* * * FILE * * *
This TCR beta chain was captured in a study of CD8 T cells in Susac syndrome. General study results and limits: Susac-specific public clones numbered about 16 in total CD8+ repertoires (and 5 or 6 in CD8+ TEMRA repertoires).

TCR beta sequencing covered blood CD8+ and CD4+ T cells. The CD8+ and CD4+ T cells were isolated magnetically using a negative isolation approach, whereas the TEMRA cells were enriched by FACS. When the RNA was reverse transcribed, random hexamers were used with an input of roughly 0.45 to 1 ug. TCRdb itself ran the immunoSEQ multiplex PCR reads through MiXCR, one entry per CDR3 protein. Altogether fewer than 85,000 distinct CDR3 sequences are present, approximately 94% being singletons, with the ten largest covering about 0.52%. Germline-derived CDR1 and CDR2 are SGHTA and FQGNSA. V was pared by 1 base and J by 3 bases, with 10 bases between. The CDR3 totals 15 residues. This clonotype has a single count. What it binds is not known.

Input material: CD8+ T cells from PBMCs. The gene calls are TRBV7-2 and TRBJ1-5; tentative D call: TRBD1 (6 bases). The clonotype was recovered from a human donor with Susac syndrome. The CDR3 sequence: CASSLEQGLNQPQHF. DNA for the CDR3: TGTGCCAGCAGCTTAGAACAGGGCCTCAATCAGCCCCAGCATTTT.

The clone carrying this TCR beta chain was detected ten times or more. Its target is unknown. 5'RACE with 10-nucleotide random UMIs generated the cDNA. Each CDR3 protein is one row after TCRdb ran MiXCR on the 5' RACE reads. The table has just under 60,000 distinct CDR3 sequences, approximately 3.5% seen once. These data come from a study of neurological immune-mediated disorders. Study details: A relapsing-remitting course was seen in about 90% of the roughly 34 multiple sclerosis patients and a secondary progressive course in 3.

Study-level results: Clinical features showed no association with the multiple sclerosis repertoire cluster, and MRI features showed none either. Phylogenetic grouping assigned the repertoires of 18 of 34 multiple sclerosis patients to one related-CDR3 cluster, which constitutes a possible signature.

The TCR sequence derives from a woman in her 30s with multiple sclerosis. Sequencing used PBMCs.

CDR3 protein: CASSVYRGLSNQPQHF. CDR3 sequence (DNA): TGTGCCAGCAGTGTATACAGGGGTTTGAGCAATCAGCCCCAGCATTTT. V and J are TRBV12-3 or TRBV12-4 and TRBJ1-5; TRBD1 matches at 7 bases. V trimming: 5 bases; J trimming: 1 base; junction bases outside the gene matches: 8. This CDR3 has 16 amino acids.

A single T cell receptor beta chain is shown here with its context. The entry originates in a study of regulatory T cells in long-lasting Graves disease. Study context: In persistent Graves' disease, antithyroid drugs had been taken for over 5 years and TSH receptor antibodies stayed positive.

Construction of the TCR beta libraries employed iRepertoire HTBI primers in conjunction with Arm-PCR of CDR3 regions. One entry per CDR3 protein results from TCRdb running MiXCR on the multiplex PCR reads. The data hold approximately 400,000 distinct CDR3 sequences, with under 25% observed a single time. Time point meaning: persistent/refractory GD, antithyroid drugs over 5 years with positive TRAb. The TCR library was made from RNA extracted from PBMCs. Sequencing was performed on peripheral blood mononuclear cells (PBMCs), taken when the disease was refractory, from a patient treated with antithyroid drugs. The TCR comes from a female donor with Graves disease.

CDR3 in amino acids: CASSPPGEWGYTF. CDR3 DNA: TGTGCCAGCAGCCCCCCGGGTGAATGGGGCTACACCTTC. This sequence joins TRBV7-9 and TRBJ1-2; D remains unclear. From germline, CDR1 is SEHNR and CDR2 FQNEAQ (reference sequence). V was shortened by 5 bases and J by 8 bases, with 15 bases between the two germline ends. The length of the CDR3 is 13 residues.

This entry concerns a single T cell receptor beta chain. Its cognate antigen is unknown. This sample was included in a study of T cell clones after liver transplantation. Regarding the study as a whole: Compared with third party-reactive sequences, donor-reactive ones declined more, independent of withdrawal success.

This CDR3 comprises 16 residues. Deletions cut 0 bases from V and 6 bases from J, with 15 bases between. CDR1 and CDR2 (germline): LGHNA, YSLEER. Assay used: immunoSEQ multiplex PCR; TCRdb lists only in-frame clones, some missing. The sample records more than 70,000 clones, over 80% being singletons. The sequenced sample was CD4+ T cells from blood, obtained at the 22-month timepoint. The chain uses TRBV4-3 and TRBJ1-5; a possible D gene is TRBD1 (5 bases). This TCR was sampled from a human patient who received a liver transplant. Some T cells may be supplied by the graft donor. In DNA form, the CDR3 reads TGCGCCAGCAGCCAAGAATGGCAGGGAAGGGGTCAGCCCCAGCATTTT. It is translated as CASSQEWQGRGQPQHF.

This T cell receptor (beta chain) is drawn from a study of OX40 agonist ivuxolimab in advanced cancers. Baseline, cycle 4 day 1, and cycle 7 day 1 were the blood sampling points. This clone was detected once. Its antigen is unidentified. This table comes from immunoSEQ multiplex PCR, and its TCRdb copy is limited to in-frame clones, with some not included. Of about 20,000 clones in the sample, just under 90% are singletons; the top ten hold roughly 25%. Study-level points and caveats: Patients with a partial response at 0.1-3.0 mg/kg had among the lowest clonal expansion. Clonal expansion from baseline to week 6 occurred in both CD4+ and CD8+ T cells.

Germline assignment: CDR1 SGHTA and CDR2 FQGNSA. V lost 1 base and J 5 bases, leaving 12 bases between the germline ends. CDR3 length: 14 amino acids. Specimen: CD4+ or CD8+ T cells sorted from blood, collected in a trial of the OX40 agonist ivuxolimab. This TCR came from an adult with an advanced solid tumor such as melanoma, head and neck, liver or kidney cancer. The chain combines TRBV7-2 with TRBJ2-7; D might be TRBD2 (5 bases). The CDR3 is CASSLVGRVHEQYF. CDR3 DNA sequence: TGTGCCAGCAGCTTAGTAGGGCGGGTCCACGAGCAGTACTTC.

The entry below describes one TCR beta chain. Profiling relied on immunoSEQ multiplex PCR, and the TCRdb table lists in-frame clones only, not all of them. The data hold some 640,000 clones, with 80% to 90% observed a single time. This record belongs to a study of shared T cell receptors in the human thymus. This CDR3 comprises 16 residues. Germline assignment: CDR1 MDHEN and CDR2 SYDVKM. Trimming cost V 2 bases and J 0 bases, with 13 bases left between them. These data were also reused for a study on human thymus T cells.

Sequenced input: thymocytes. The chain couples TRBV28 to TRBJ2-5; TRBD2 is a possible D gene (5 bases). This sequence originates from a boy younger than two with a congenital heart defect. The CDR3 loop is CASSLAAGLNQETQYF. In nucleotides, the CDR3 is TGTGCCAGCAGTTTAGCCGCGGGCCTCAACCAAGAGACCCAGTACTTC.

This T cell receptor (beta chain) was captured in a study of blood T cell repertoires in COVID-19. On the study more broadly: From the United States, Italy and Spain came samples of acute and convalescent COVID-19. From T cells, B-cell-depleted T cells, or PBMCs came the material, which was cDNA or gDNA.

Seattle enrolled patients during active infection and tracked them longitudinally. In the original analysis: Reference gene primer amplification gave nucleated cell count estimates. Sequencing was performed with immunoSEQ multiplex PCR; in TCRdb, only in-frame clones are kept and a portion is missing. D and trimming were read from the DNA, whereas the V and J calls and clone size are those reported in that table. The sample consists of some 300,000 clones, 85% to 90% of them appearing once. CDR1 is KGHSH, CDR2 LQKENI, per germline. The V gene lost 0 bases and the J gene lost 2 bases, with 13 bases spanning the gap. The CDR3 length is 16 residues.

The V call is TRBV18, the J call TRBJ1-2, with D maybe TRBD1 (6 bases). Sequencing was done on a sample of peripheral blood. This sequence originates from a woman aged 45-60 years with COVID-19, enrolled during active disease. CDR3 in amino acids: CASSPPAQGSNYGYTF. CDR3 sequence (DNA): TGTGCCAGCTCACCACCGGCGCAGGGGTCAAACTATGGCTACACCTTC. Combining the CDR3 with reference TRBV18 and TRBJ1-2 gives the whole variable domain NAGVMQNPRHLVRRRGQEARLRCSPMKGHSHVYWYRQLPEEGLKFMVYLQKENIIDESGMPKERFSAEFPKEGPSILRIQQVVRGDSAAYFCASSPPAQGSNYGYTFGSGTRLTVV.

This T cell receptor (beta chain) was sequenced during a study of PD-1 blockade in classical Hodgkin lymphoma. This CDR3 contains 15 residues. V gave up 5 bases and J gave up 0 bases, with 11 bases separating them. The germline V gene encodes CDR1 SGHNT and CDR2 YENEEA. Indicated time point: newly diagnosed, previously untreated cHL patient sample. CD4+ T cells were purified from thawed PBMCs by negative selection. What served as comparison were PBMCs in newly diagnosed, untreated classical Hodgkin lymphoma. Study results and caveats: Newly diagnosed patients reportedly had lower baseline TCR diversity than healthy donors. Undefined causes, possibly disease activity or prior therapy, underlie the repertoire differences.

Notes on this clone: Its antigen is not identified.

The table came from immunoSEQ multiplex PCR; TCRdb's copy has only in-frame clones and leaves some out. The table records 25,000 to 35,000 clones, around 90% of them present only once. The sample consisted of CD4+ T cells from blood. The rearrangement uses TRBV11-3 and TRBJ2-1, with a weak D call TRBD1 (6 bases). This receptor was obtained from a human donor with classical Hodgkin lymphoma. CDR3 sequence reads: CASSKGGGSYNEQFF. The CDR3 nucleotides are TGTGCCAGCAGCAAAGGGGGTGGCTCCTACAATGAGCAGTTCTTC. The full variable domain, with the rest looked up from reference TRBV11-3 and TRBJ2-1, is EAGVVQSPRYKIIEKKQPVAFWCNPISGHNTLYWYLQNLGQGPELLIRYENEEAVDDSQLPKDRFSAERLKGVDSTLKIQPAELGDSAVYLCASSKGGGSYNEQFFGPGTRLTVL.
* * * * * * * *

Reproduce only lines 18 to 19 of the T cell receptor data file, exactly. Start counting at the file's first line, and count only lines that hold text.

Seattle enrolled patients during active infection and tracked them longitudinally. In the original analysis: Reference gene primer amplification gave nucleated cell count estimates. Sequencing was performed with immunoSEQ multiplex PCR; in TCRdb, only in-frame clones are kept and a portion is missing. D and trimming were read from the DNA, whereas the V and J calls and clone size are those reported in that table. The sample consists of some 300,000 clones, 85% to 90% of them appearing once. CDR1 is KGHSH, CDR2 LQKENI, per germline. The V gene lost 0 bases and the J gene lost 2 bases, with 13 bases spanning the gap. The CDR3 length is 16 residues.

The V call is TRBV18, the J call TRBJ1-2, with D maybe TRBD1 (6 bases). Sequencing was done on a sample of peripheral blood. This sequence originates from a woman aged 45-60 years with COVID-19, enrolled during active disease. CDR3 in amino acids: CASSPPAQGSNYGYTF. CDR3 sequence (DNA): TGTGCCAGCTCACCACCGGCGCAGGGGTCAAACTATGGCTACACCTTC. Combining the CDR3 with reference TRBV18 and TRBJ1-2 gives the whole variable domain NAGVMQNPRHLVRRRGQEARLRCSPMKGHSHVYWYRQLPEEGLKFMVYLQKENIIDESGMPKERFSAEFPKEGPSILRIQQVVRGDSAAYFCASSPPAQGSNYGYTFGSGTRLTVV.